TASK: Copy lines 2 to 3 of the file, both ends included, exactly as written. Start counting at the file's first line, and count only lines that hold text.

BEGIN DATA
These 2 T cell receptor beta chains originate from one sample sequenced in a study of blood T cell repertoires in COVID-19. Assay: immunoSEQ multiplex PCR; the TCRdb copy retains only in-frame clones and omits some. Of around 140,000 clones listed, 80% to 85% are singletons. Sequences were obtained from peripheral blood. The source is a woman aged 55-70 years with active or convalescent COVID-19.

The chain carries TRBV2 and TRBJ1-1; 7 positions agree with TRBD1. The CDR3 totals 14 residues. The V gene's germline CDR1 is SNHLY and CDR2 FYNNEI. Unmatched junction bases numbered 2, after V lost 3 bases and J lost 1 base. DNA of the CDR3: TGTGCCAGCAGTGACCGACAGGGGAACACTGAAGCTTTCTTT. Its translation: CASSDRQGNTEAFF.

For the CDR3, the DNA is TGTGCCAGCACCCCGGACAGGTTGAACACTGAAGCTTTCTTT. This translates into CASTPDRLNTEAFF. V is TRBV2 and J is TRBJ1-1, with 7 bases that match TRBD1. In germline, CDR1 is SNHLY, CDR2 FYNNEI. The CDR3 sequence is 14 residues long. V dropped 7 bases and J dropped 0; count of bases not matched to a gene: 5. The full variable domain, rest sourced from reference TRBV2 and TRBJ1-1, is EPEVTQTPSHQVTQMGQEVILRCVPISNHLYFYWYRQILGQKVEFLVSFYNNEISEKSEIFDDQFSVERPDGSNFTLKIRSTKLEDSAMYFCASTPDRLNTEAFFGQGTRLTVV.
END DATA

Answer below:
The chain carries TRBV2 and TRBJ1-1; 7 positions agree with TRBD1. The CDR3 totals 14 residues. The V gene's germline CDR1 is SNHLY and CDR2 FYNNEI. Unmatched junction bases numbered 2, after V lost 3 bases and J lost 1 base. DNA of the CDR3: TGTGCCAGCAGTGACCGACAGGGGAACACTGAAGCTTTCTTT. Its translation: CASSDRQGNTEAFF.

For the CDR3, the DNA is TGTGCCAGCACCCCGGACAGGTTGAACACTGAAGCTTTCTTT. This translates into CASTPDRLNTEAFF. V is TRBV2 and J is TRBJ1-1, with 7 bases that match TRBD1. In germline, CDR1 is SNHLY, CDR2 FYNNEI. The CDR3 sequence is 14 residues long. V dropped 7 bases and J dropped 0; count of bases not matched to a gene: 5. The full variable domain, rest sourced from reference TRBV2 and TRBJ1-1, is EPEVTQTPSHQVTQMGQEVILRCVPISNHLYFYWYRQILGQKVEFLVSFYNNEISEKSEIFDDQFSVERPDGSNFTLKIRSTKLEDSAMYFCASTPDRLNTEAFFGQGTRLTVV.